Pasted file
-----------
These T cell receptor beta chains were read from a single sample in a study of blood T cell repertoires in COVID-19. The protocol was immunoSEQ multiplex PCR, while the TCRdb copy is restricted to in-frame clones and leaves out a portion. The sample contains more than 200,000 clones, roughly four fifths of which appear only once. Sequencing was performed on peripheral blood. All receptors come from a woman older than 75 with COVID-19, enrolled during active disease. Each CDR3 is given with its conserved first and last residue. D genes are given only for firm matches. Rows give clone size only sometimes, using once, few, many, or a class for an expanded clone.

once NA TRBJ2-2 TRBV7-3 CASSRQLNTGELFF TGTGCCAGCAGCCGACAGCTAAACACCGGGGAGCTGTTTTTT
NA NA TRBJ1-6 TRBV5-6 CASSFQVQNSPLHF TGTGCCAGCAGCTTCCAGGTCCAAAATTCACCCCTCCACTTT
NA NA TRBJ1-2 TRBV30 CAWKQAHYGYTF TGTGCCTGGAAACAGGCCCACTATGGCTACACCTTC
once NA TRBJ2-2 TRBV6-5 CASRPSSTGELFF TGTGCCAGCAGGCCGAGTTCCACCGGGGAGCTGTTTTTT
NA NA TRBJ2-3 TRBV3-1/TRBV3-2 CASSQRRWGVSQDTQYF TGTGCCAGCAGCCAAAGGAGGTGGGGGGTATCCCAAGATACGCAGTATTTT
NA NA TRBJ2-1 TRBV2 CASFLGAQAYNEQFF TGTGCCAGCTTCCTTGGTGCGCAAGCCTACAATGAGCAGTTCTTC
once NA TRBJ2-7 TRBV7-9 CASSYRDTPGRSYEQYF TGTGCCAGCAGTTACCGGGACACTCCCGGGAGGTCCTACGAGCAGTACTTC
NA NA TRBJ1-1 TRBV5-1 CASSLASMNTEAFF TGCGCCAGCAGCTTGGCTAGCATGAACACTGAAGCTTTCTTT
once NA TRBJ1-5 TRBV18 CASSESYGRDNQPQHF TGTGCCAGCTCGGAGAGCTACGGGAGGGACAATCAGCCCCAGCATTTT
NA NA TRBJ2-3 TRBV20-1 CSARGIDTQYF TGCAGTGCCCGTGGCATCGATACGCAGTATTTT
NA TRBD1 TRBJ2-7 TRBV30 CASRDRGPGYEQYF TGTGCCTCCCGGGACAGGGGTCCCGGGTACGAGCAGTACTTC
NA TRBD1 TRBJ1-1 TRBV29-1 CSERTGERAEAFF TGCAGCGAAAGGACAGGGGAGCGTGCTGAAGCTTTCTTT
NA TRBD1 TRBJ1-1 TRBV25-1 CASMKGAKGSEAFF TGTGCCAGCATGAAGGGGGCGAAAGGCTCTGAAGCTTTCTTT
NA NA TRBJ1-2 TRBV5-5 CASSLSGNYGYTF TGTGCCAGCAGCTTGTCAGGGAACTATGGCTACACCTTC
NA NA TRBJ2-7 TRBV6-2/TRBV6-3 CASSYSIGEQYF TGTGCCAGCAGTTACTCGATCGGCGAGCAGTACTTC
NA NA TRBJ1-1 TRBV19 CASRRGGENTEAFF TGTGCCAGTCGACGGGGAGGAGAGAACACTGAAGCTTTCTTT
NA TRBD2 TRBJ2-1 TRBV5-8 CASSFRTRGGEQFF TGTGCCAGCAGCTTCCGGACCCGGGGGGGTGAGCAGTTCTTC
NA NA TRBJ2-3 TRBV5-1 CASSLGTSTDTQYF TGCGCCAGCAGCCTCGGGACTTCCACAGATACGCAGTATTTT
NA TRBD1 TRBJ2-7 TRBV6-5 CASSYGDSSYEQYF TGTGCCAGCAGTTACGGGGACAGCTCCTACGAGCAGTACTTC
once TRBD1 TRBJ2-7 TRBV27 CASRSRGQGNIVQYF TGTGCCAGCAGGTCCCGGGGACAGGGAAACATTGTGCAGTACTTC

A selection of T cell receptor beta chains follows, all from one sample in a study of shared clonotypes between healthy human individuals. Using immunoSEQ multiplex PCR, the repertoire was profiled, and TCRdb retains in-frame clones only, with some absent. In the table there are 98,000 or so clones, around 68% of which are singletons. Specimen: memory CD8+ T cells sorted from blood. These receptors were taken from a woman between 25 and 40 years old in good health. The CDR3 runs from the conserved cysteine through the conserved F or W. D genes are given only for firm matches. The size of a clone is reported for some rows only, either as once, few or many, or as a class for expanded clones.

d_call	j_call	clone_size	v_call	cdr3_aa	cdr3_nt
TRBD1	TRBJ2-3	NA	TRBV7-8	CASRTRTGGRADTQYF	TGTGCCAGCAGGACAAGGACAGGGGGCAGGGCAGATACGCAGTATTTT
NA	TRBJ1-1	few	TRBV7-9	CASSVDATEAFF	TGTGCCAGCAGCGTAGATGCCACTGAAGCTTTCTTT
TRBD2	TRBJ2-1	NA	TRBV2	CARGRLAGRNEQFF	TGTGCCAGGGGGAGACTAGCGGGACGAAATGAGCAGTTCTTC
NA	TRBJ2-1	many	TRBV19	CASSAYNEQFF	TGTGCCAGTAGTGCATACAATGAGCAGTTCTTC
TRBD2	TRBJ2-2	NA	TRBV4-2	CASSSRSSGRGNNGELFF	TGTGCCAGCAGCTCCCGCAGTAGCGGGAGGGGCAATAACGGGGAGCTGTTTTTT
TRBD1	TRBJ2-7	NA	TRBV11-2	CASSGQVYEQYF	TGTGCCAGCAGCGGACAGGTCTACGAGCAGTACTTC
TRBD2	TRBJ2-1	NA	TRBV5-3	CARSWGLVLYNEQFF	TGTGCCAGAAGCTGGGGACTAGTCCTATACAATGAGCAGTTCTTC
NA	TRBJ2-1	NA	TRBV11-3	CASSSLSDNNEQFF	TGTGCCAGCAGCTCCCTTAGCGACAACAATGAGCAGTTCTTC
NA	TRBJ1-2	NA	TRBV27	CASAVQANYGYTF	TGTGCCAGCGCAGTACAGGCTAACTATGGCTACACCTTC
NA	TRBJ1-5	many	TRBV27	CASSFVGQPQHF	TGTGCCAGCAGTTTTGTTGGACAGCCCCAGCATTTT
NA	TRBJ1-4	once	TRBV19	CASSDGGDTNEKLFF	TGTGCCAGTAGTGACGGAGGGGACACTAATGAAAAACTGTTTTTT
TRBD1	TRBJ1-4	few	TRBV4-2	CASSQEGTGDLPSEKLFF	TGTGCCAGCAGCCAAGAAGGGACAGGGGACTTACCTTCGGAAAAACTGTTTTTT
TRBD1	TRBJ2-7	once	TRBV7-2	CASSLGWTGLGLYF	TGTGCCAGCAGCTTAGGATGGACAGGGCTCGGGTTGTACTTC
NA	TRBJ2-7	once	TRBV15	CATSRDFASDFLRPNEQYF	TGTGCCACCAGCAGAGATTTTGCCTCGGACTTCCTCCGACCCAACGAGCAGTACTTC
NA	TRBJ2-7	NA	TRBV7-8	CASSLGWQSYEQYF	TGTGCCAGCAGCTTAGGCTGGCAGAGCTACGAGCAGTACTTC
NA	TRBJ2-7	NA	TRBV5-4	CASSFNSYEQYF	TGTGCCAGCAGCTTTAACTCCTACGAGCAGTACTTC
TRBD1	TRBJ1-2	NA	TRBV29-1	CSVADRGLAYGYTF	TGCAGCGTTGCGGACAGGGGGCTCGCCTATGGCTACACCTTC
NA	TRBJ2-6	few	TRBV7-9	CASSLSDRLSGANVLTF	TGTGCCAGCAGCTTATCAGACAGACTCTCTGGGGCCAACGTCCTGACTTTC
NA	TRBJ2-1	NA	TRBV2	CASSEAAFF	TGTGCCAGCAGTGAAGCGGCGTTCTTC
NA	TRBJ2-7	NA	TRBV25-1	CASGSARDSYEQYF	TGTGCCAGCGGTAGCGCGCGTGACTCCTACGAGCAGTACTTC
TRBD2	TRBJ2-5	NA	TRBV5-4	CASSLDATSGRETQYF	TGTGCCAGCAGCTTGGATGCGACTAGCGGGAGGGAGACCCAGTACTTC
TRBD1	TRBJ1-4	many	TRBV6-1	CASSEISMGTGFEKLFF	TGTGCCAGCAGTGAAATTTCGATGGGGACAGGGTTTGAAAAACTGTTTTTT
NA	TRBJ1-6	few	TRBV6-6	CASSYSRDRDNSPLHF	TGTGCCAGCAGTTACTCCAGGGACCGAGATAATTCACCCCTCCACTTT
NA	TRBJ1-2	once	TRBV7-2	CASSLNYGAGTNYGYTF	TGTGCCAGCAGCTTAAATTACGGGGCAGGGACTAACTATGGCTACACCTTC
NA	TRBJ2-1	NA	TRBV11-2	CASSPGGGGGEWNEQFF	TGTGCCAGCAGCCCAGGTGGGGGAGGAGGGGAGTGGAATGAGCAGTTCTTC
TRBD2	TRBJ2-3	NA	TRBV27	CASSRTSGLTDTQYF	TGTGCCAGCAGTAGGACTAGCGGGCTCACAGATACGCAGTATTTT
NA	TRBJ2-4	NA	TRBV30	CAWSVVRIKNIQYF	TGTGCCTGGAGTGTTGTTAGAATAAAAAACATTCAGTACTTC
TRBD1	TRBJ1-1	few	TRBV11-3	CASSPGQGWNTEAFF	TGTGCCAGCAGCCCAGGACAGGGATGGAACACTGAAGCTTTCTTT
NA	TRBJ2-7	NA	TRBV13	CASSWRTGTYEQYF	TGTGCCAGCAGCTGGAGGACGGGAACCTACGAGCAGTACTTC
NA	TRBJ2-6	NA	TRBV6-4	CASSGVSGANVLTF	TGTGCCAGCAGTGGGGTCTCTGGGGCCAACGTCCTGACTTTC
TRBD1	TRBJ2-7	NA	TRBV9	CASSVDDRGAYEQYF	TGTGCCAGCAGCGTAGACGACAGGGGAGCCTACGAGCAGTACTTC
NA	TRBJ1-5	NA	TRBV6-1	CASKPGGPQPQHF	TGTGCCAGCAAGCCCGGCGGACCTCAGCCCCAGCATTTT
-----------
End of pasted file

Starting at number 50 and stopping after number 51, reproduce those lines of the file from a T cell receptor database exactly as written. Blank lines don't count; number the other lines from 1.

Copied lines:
NA	TRBJ2-4	NA	TRBV30	CAWSVVRIKNIQYF	TGTGCCTGGAGTGTTGTTAGAATAAAAAACATTCAGTACTTC
TRBD1	TRBJ1-1	few	TRBV11-3	CASSPGQGWNTEAFF	TGTGCCAGCAGCCCAGGACAGGGATGGAACACTGAAGCTTTCTTT